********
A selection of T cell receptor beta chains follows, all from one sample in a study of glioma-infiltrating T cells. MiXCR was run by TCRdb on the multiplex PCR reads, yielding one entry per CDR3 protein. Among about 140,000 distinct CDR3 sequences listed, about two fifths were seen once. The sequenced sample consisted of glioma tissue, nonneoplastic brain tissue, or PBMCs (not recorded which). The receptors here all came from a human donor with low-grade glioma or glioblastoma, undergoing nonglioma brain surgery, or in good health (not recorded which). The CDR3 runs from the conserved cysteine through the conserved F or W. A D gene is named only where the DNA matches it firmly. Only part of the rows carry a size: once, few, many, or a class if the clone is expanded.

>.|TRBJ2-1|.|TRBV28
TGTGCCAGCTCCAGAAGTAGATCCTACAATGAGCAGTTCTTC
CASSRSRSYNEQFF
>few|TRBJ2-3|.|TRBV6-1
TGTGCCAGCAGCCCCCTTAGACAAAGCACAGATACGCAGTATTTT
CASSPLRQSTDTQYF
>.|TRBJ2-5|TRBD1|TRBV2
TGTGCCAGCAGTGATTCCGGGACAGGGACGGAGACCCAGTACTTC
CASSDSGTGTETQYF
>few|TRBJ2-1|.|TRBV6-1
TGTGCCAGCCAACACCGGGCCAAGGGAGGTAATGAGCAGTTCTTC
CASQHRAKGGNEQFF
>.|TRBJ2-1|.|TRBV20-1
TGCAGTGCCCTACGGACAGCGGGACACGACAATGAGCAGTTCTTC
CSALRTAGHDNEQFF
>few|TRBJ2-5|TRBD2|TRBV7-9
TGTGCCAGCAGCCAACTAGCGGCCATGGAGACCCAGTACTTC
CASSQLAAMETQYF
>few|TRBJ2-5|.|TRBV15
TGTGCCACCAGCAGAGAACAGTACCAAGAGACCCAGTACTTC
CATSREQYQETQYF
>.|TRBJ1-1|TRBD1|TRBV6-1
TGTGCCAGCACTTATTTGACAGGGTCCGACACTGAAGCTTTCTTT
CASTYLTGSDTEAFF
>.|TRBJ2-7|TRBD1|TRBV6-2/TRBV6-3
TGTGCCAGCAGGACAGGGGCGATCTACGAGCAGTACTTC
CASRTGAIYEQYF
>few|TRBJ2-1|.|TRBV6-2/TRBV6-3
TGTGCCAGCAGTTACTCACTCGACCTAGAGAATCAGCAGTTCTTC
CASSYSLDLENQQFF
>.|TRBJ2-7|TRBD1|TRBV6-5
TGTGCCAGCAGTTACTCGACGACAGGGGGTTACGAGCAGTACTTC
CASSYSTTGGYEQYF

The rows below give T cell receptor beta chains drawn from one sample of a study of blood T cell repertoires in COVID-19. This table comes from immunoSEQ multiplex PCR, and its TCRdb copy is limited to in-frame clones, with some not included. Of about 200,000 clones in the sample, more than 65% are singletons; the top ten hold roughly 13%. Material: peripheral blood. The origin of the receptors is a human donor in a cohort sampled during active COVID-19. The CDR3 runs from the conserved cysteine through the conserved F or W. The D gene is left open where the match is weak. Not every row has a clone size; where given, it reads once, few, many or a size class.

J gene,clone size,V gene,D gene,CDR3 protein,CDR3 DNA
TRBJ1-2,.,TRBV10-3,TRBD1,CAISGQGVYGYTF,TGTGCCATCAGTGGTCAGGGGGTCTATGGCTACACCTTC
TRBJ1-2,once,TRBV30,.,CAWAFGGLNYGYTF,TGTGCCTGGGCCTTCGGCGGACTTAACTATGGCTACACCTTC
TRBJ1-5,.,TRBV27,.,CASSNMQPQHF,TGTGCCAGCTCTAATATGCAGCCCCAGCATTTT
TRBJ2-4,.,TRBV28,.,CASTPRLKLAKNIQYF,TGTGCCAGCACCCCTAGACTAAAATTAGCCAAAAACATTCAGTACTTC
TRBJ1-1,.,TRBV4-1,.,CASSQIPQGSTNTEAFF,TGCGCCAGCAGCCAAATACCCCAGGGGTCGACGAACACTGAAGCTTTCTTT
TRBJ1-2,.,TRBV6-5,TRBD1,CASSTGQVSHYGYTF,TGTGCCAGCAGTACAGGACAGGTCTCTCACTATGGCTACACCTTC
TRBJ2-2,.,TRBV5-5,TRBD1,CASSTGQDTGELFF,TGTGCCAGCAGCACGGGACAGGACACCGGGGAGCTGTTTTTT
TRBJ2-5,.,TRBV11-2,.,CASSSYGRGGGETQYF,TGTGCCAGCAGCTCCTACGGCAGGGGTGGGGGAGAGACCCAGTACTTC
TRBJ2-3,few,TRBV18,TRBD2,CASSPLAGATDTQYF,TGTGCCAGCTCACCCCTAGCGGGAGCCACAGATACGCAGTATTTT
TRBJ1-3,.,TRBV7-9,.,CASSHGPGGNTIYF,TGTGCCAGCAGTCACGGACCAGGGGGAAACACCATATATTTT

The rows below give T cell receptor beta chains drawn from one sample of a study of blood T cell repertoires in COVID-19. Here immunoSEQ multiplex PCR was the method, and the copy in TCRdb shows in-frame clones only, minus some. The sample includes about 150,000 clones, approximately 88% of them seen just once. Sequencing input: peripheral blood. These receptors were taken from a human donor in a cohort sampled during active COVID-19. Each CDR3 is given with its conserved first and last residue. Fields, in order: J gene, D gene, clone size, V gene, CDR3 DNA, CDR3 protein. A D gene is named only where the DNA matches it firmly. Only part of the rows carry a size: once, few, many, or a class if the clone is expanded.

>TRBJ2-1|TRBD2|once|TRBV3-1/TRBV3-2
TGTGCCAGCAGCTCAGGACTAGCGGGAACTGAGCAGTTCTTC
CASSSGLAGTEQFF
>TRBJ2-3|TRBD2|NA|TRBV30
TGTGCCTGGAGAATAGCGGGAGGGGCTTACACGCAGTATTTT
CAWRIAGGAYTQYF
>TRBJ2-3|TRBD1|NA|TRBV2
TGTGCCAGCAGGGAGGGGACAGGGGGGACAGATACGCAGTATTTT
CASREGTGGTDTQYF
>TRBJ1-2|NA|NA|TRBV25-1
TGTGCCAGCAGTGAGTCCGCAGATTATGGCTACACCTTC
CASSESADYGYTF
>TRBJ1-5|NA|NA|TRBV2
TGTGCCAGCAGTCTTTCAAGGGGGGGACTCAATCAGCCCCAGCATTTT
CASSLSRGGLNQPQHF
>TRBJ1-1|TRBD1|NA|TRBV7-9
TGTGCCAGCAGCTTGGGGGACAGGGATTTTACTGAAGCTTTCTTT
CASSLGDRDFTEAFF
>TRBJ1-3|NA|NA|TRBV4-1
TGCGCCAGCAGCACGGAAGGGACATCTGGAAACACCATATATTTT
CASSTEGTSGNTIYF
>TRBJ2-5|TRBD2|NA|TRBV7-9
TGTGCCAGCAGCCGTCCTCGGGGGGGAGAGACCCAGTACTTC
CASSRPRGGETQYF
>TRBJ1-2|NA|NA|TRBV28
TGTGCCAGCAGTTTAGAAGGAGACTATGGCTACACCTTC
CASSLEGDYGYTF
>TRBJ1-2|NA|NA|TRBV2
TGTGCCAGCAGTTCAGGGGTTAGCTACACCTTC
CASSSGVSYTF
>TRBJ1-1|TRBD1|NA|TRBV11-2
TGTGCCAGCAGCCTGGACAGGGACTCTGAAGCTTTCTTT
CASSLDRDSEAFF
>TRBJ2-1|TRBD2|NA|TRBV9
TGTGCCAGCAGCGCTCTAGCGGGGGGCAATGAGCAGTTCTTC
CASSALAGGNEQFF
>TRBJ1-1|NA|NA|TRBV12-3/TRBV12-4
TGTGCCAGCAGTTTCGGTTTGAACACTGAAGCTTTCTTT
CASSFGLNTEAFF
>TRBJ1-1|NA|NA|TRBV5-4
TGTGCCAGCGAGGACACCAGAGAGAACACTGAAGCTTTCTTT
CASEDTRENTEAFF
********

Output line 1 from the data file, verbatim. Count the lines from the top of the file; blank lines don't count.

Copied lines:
A selection of T cell receptor beta chains follows, all from one sample in a study of glioma-infiltrating T cells. MiXCR was run by TCRdb on the multiplex PCR reads, yielding one entry per CDR3 protein. Among about 140,000 distinct CDR3 sequences listed, about two fifths were seen once. The sequenced sample consisted of glioma tissue, nonneoplastic brain tissue, or PBMCs (not recorded which). The receptors here all came from a human donor with low-grade glioma or glioblastoma, undergoing nonglioma brain surgery, or in good health (not recorded which). The CDR3 runs from the conserved cysteine through the conserved F or W. A D gene is named only where the DNA matches it firmly. Only part of the rows carry a size: once, few, many, or a class if the clone is expanded.